Amendment, which says that
"the validity of the public debt
of the United States ... shall
not be questioned." This consti-
tutional option is one that the
president alone may exercise.
If the Aug. 2 deadline arrives
and.no deal has been made,
Obama could use a plain read-
ing of that text to conclude
statutory debt ceiling or not
that he is constitutionally
required to order the Treasury
to continue paying America's -
bills.
0 Washington Post

L ake City Reporter
Serving Columbia County
Since 1874
The Lake City Reporter is pub- .
lishdd with pride for residents of ,
Columbia and surrounding counties by
Community Newspapers Inc.
We believe strong newspapers build
strong communities -"Newspapers
get things done!"
Our primary goal is to
publish distinguished and profitable
coihmunity-oriented newspapers.
This mission will be accomplished
through the teamwork of professionals
dedicated to truth, integrity and hard
work.
Todd Wilson, publisher
Robert Bridges, editor
Sue Brannon, controller
Dink NeSmith, president
Tom Wood, chairman

LETTERS
' POLICY
Letters to the Editor should be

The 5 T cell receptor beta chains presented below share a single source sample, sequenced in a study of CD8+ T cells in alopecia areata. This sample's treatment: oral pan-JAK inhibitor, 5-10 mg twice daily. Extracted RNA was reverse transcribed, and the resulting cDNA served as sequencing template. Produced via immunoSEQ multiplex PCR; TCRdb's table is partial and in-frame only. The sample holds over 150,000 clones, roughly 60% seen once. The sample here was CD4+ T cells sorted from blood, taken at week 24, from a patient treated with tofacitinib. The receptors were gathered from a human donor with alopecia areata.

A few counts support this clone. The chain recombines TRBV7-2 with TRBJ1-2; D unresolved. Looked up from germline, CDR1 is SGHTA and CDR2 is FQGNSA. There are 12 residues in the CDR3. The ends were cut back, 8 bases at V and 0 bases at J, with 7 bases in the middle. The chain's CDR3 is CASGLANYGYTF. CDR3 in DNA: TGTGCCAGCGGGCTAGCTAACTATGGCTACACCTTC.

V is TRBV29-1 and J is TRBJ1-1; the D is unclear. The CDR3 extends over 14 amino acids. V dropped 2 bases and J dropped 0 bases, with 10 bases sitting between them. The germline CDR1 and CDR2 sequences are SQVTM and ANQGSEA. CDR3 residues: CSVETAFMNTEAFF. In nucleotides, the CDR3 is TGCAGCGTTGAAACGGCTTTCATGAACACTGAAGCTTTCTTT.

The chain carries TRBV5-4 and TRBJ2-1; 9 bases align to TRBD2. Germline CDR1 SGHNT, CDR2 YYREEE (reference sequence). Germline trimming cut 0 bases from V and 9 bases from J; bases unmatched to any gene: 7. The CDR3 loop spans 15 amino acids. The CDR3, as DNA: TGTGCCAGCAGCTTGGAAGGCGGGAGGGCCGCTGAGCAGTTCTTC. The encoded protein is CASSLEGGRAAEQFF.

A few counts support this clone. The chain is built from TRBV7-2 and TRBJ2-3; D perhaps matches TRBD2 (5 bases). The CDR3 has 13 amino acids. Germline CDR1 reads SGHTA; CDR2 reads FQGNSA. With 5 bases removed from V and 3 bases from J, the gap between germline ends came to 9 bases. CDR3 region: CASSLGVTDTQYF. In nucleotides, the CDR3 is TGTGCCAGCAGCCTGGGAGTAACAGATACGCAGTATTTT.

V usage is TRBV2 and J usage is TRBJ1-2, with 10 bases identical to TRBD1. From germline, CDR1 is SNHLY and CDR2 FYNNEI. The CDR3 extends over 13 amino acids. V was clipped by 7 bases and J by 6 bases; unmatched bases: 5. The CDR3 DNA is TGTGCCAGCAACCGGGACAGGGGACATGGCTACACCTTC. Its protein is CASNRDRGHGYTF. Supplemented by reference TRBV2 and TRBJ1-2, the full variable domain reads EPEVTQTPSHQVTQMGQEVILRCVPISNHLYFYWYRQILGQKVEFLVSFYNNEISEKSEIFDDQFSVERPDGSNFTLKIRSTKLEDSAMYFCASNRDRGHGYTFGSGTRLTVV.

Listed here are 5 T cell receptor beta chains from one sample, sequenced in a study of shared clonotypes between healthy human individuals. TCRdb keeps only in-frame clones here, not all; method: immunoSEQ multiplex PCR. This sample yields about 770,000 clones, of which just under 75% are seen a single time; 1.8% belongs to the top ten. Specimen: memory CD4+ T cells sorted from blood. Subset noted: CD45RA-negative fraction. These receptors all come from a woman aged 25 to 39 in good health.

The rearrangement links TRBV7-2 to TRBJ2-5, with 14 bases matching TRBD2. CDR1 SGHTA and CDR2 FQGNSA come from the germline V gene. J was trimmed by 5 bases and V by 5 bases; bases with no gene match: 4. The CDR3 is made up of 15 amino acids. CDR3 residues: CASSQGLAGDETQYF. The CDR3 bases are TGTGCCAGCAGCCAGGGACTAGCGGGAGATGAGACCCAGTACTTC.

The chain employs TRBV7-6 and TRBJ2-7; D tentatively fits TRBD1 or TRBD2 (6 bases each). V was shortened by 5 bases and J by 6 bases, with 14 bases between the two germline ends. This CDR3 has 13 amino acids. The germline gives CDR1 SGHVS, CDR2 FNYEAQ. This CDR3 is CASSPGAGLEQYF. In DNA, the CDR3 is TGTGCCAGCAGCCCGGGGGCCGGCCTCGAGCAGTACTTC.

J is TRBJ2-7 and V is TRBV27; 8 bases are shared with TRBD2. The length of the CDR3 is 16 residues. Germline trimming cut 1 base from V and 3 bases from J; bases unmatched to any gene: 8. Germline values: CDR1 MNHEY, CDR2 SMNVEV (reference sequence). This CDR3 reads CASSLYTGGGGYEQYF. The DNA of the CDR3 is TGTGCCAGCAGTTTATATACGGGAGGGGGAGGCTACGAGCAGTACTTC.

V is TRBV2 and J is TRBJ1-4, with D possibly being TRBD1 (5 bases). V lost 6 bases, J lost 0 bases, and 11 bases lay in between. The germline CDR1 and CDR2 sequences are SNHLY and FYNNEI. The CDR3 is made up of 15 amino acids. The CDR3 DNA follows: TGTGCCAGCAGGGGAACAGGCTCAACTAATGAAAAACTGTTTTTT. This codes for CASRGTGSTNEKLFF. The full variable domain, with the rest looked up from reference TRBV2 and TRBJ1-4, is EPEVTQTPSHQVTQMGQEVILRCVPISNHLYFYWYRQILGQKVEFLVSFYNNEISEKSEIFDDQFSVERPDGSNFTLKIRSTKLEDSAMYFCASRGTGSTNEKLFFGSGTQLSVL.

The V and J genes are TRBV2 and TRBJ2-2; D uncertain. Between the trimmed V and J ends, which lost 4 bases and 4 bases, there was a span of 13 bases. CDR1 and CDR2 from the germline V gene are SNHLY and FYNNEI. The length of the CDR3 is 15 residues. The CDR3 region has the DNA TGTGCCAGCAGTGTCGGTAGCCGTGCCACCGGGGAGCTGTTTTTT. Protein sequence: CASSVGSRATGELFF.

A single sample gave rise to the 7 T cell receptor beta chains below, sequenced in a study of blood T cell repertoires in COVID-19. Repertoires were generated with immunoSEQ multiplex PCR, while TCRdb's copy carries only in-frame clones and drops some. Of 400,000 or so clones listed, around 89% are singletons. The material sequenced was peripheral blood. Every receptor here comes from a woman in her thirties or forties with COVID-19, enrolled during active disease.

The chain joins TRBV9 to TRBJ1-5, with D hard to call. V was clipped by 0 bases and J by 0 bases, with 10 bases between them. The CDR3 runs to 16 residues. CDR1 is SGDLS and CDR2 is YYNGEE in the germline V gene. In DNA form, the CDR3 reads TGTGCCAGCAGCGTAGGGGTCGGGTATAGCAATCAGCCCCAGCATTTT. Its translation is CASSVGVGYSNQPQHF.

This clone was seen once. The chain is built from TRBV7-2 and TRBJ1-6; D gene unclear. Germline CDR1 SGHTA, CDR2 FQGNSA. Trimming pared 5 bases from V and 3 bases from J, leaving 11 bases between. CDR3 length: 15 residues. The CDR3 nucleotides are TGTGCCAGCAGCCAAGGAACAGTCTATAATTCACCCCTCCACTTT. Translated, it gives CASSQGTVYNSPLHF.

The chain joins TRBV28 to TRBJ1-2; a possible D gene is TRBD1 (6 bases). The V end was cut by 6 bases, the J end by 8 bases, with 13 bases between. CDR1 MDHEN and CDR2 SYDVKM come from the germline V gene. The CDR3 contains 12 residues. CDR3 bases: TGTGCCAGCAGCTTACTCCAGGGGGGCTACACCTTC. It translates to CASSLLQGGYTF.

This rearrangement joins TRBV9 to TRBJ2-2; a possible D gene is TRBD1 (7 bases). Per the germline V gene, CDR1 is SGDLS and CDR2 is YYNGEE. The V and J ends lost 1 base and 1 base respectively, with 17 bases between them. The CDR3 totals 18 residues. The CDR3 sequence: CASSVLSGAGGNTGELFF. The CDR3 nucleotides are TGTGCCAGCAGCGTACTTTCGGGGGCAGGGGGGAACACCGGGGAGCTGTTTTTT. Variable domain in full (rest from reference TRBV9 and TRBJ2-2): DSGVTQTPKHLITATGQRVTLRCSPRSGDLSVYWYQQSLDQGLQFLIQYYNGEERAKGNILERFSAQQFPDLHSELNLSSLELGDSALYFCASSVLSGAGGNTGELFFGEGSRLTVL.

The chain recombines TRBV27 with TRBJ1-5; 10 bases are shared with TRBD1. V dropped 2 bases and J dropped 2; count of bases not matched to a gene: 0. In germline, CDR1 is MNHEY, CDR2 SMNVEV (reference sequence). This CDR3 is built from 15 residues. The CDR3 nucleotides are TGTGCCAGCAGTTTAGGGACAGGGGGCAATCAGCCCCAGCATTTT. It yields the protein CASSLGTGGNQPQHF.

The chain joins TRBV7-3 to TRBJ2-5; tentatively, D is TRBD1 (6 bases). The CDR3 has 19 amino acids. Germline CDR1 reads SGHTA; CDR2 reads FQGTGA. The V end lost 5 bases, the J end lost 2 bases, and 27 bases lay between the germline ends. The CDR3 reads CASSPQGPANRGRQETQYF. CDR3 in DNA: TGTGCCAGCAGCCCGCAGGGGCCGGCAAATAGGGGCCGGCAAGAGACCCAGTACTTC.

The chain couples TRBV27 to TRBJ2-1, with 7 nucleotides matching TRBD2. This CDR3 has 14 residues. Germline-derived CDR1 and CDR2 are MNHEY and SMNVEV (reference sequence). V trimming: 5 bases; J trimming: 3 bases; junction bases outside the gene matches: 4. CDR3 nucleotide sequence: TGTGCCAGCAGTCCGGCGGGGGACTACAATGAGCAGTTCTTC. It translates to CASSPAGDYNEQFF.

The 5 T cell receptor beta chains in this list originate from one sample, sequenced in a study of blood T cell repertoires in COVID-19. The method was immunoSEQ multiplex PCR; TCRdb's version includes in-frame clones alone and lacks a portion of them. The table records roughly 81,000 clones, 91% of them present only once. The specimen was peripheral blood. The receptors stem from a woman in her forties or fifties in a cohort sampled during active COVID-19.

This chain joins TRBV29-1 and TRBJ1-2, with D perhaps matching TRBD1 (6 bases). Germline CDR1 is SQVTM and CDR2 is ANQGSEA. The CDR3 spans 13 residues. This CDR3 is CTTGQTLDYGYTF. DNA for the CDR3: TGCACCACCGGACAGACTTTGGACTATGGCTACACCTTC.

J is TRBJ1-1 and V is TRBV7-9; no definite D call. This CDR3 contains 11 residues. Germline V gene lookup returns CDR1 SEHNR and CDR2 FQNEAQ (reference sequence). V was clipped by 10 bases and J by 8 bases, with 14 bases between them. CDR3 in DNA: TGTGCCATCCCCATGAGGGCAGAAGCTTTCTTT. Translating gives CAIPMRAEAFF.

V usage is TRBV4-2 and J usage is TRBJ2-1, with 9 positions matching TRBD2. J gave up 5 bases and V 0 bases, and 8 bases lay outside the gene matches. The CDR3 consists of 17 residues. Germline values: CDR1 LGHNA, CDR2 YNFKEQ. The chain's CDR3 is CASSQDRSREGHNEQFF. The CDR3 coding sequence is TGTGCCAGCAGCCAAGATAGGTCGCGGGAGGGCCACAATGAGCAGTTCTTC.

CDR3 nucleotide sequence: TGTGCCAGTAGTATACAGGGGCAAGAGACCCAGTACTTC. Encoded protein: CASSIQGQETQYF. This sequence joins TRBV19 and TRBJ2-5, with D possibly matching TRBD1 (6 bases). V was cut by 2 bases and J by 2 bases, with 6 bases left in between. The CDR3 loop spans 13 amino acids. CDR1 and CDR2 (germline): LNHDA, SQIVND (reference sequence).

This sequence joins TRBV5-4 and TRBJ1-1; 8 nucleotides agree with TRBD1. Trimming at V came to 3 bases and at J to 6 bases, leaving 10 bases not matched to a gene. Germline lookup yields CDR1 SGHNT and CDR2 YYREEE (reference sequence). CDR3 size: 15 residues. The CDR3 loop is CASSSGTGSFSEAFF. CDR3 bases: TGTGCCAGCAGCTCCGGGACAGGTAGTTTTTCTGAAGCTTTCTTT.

typed or neatly written and double
spaced. Letters should not exceed
400 words and will be edited for
length and libel. Letters must be
signed and include the writer's name,
address and telephone number for
verification. Writers can have two
letters per month published. Letters
and guest columns are the opinion of
the writers and not necessarily that of
the Lake City Reporter.
BY MAIL: Letters, P.O. Box 1709,


Lake City, FL 32056; or drop off at
180 E. Duval St. downtown..
BY FAX: (386) 752-9400.
BY E-MAIL:
news@lakecityreporter.com


www.lakecityreporter.com


Georgia's anti-immigrant


law sows- farm woes


Laws sometimes
have unintended
consequences, and
laws hastily passed in
time of high political
passions inevitably do.
Georgia, along with Arizona,
Utah and Indiana, has passed
one of those tough new state
immigration laws that make it
easier for police to check for
illegal immigrants, detain them